Kento Yamagata of TUT, Japan, Recounts His Experience as an Research Intern at Skoltech

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Photo: Kento Yamagata (TUT). Image by Timur Sabirov.

The Skoltech-Toyohashi University of Technology (TUT) student exchange program is a great opportunity for students to experience each other’s culture and to do an internship in a new environment. Kento Yamagata, a Japanese undergraduate computer science and robotics student from TUT, recently spent two months doing a research internship at Skoltech under the supervision of Professor Dzmitry Tsetserukou (Skoltech Space Center). Kento’s area is in robotics and his project, which is titled “DepthGear: Advanced Indoor Vision Benchmark Suite,” is a sensory device designed for data collection.

Skoltech and TUT share similarities in that both focus on technology and have a similar number of postgraduate students, both work with industry (TUT has strong collaborative relationships with Toyota, Denso, etc.), and both have a high number of international students. In June of 2019, Skoltech and TUT signed a student exchange agreement and Kento was the first student to come to Skoltech under this program.

Kento’s time at Skoltech has ended, but before he went back to Japan, we caught up with him to have a chat about his experience here.

“I heard about the internship program with Skoltech through Professor Jun Miura who teaches at my university and has worked with Professor Tsetserukou. He recommended that I do it,” said Kento.

Professor Tsetserukou worked at TUT from 2011 until 2014 as an assistant professor and the head of Robotics Laboratory; during that time, Professor Miura was his scientific mentor.

Originally, Kento planned to do research related to robotics, but worked on developing the device titled “DepthGear,” which has seven sensors and utilizes LiDAR, rolling shutter cameras and global shutter cameras to gather data for neural networks. The data are collected with timestamps and the cameras are completely synchronized to ensure that it’s all done simultaneously.

A global shutter camera refers to sensors that can scan the entire area of an image simultaneously; a rolling shutter camera captures an image by scanning a scene rapidly either vertically or horizontally (this is different to a still picture or video frame, both of which are captured in a single snapshot).

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Photo: Kento Yamagata. Image by Timur Sabirov.

“I’m just about finished this project, so before I leave I want to make some datasets, which we could then use to train neural networks for object detection or predicting depths such has how far a given object is. This is useful, for instance, for an autonomous moving robot,” said Kento.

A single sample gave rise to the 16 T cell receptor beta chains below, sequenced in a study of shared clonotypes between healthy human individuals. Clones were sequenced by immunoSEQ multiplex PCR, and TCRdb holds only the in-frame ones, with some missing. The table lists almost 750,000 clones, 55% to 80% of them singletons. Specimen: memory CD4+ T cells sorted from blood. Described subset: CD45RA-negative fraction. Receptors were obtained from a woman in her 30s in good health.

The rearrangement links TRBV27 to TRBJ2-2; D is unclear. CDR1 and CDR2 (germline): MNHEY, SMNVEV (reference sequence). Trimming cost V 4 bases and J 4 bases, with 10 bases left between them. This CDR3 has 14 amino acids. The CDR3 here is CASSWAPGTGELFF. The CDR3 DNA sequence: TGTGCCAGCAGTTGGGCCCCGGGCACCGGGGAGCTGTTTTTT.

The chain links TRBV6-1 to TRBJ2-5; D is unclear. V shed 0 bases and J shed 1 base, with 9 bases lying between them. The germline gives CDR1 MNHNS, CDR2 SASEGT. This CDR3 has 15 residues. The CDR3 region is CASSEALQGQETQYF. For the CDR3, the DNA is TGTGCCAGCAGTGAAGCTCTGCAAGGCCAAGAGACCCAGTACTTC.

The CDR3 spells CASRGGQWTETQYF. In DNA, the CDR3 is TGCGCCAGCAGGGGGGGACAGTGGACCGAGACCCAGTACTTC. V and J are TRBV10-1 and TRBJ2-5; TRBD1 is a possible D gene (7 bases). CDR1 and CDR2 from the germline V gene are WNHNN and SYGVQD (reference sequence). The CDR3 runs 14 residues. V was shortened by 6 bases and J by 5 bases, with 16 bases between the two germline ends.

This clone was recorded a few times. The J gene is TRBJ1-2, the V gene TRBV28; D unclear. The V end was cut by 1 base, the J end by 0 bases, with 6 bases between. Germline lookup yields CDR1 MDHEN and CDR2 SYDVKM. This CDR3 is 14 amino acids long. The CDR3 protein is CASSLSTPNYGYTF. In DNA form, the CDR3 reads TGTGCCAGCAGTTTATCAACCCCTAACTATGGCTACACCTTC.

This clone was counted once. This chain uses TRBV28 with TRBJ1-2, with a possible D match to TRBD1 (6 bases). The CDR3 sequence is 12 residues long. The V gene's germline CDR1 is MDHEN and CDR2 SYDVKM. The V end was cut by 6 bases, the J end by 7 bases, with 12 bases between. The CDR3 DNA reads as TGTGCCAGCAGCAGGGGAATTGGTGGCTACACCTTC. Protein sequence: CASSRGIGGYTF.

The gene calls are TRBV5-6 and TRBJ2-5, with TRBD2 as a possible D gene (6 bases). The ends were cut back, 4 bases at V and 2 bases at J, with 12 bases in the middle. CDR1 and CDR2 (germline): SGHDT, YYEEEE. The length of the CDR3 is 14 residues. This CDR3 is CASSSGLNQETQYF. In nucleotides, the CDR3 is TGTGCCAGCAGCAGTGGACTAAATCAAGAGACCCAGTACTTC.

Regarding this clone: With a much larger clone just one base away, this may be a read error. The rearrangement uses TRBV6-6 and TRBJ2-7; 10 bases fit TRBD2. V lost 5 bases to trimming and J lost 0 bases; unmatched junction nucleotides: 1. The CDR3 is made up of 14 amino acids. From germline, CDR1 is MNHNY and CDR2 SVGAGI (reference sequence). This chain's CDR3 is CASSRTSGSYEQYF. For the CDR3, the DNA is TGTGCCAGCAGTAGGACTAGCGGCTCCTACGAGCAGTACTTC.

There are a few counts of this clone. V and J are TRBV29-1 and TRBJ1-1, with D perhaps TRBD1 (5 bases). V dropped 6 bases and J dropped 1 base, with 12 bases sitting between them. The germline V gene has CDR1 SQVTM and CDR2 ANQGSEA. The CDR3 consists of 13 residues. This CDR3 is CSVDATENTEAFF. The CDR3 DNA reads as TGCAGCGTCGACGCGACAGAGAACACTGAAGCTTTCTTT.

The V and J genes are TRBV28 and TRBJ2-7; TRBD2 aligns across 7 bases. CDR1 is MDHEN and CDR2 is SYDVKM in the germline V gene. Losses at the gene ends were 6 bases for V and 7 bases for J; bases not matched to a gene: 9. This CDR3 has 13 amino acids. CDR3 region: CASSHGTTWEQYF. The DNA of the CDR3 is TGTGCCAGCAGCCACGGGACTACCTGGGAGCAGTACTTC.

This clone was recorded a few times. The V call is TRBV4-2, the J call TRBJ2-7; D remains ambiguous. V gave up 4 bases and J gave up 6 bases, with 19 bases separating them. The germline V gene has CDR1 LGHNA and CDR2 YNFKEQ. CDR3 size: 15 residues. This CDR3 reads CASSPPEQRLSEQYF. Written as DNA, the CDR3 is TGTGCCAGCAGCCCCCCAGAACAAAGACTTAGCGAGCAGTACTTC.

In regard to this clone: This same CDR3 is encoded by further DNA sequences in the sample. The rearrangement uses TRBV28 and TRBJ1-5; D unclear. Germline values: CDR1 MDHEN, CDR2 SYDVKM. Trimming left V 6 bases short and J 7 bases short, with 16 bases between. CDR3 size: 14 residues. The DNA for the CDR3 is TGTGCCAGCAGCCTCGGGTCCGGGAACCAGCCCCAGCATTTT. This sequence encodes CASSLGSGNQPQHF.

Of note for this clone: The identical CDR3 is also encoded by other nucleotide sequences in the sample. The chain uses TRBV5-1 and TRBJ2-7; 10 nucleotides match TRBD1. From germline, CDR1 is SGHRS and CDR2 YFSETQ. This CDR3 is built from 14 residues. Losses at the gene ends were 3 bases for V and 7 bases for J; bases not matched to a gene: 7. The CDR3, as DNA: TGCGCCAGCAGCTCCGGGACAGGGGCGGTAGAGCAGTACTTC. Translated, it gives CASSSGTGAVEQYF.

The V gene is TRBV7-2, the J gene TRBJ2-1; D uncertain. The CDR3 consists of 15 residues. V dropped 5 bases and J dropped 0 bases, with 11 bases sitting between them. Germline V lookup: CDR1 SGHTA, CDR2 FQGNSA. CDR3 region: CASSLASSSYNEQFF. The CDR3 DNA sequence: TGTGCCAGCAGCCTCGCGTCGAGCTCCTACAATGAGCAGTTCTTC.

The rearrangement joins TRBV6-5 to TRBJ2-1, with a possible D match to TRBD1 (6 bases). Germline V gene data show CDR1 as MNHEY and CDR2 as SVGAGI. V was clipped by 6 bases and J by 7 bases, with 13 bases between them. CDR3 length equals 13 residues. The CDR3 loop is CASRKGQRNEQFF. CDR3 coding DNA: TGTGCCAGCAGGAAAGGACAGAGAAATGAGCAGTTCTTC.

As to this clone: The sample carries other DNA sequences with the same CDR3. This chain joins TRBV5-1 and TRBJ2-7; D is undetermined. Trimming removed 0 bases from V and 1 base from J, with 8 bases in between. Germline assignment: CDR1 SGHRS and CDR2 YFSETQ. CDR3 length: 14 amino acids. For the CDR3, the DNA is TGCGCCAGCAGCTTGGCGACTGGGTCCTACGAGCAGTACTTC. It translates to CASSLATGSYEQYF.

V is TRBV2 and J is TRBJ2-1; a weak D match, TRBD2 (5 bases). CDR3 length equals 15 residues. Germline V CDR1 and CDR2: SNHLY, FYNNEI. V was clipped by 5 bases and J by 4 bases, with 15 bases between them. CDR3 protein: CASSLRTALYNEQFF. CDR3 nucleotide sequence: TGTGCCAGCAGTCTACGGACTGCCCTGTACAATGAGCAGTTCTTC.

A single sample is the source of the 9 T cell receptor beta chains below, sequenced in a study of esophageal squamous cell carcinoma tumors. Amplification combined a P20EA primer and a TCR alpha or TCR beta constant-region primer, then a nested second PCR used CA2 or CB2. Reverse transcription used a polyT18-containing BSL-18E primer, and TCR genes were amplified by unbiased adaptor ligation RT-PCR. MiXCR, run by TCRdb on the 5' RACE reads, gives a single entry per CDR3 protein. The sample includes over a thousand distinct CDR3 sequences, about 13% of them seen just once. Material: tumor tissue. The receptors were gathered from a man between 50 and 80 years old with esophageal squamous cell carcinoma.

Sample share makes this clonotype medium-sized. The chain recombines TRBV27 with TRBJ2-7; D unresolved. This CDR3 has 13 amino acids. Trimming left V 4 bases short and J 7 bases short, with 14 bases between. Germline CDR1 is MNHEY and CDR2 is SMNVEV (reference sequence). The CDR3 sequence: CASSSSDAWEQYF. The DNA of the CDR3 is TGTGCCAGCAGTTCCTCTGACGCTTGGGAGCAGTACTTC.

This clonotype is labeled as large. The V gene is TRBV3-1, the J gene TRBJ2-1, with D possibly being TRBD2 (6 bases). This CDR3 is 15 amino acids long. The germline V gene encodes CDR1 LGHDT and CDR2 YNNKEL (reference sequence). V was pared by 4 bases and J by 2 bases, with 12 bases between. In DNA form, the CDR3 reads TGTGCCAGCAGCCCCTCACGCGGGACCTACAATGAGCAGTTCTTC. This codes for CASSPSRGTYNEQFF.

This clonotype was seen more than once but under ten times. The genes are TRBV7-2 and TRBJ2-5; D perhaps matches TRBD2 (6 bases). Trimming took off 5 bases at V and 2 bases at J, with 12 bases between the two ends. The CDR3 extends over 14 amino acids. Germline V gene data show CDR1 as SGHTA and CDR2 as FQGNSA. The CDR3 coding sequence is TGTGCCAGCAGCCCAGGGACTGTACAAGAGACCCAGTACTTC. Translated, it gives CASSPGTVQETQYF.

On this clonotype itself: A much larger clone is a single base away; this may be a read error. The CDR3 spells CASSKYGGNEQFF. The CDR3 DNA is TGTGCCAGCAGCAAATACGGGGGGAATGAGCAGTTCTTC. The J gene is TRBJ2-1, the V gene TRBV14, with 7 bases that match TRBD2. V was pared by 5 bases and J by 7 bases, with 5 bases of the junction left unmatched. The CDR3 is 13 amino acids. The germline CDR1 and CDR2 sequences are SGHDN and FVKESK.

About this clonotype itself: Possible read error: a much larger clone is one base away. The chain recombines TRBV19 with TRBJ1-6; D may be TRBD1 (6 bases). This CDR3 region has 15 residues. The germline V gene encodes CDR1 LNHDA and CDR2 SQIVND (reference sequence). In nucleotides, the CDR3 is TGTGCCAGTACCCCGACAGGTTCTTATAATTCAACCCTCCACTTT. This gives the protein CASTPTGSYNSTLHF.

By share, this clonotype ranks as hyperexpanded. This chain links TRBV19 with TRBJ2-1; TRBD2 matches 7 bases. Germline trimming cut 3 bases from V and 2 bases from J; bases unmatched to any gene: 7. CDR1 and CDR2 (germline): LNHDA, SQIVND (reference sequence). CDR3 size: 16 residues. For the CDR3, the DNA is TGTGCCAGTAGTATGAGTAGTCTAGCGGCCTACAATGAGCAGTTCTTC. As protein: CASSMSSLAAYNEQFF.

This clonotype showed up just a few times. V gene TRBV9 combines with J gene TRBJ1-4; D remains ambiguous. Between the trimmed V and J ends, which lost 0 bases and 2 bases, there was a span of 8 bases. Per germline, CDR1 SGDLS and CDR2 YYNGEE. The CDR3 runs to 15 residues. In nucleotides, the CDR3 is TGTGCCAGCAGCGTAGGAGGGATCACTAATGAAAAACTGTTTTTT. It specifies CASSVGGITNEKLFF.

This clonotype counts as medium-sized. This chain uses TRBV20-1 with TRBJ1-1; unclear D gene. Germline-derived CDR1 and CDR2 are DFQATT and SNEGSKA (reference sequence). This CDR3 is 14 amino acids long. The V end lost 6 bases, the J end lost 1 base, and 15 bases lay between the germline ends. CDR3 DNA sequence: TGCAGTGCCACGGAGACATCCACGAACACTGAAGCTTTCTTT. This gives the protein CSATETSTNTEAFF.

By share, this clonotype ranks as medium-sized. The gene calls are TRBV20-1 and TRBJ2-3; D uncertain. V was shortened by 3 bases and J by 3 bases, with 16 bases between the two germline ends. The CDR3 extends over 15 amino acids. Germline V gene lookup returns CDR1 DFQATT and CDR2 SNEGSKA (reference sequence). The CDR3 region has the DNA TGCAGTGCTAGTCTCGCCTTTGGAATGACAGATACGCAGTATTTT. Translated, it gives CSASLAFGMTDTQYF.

Kento built the device with the help of a Skoltech PhD student, Pavel Karpyshev and it will prove useful in providing datasets for other researchers who want to train neural networks.

“We can compare a network that has been trained with a global shutter camera, and compare the results with what obtained with a rolling camera,” said Kento.

“In the future, the proposed technology along with neural networks will make it possible to obtain high quality 3D object reconstruction using cheap and compact rolling cameras in your smartphones,” added Professor Tsetserukou.

Asked about what he enjoyed about his internship, Kento didn’t hesitate to voice his views.

“What I find cool is that you get the chance to do some innovative things. If you want to build something in the Intelligent Space Robotics Laboratory, the professor and students are very helpful. When I arrived here, I spoke with the head of the department; he told me to come and talk to him if I had any ideas for development or research. I found that to be a very nice feature of Skoltech. Also, the campus building is so beautiful and well designed!”

It was also Kento’s first time in Russia and while life and culture are very different to Japan, he really enjoyed it.

“I love Moscow, maybe even more than Japan! Everything about it, the food, the culture, the people. I don’t really like spicy food and this is the perfect place for that, because Russians don’t seem to eat spicy food either. They love sweet things like myself. I still can’t speak the language, but my friends were very helpful when it came to simple things like buying shampoo instead of conditioner in the supermarket. It’s been a really great experience.”

Kento graduates in Japan this March. He plans to pursue a master’s degree under the Erasmus program in  Finland, France, and Belgium, spending half a year in each.

His experience and positive feedback should no doubt be an encouragement to other TUT students thinking of coming to Skoltech.

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Photo: Professor Jun Miura (TUT), Kento Yamagata (TUT), and Professor Dzmitry Tsetserukou (Skoltech).

“Professor Jun Miura established one of the leading laboratories in Japan in the field of SLAM and Robot Vision. We are very proud to collaborate with him and hope that it will be possible to send MSc students from Skoltech to the Active Intelligent Systems Laboratory this year. Considering my experience of education and work in Japan, from my first day in Skoltech I had a dream to establish strong relationships with my former academic advisers and to bring in high expertize in robotics and haptics to Skoltech and this dream has come true!” said Dzmitry.

We wish Kento all the best with his studies!

Contact information:
Skoltech Communications
+7 (495) 280 14 81

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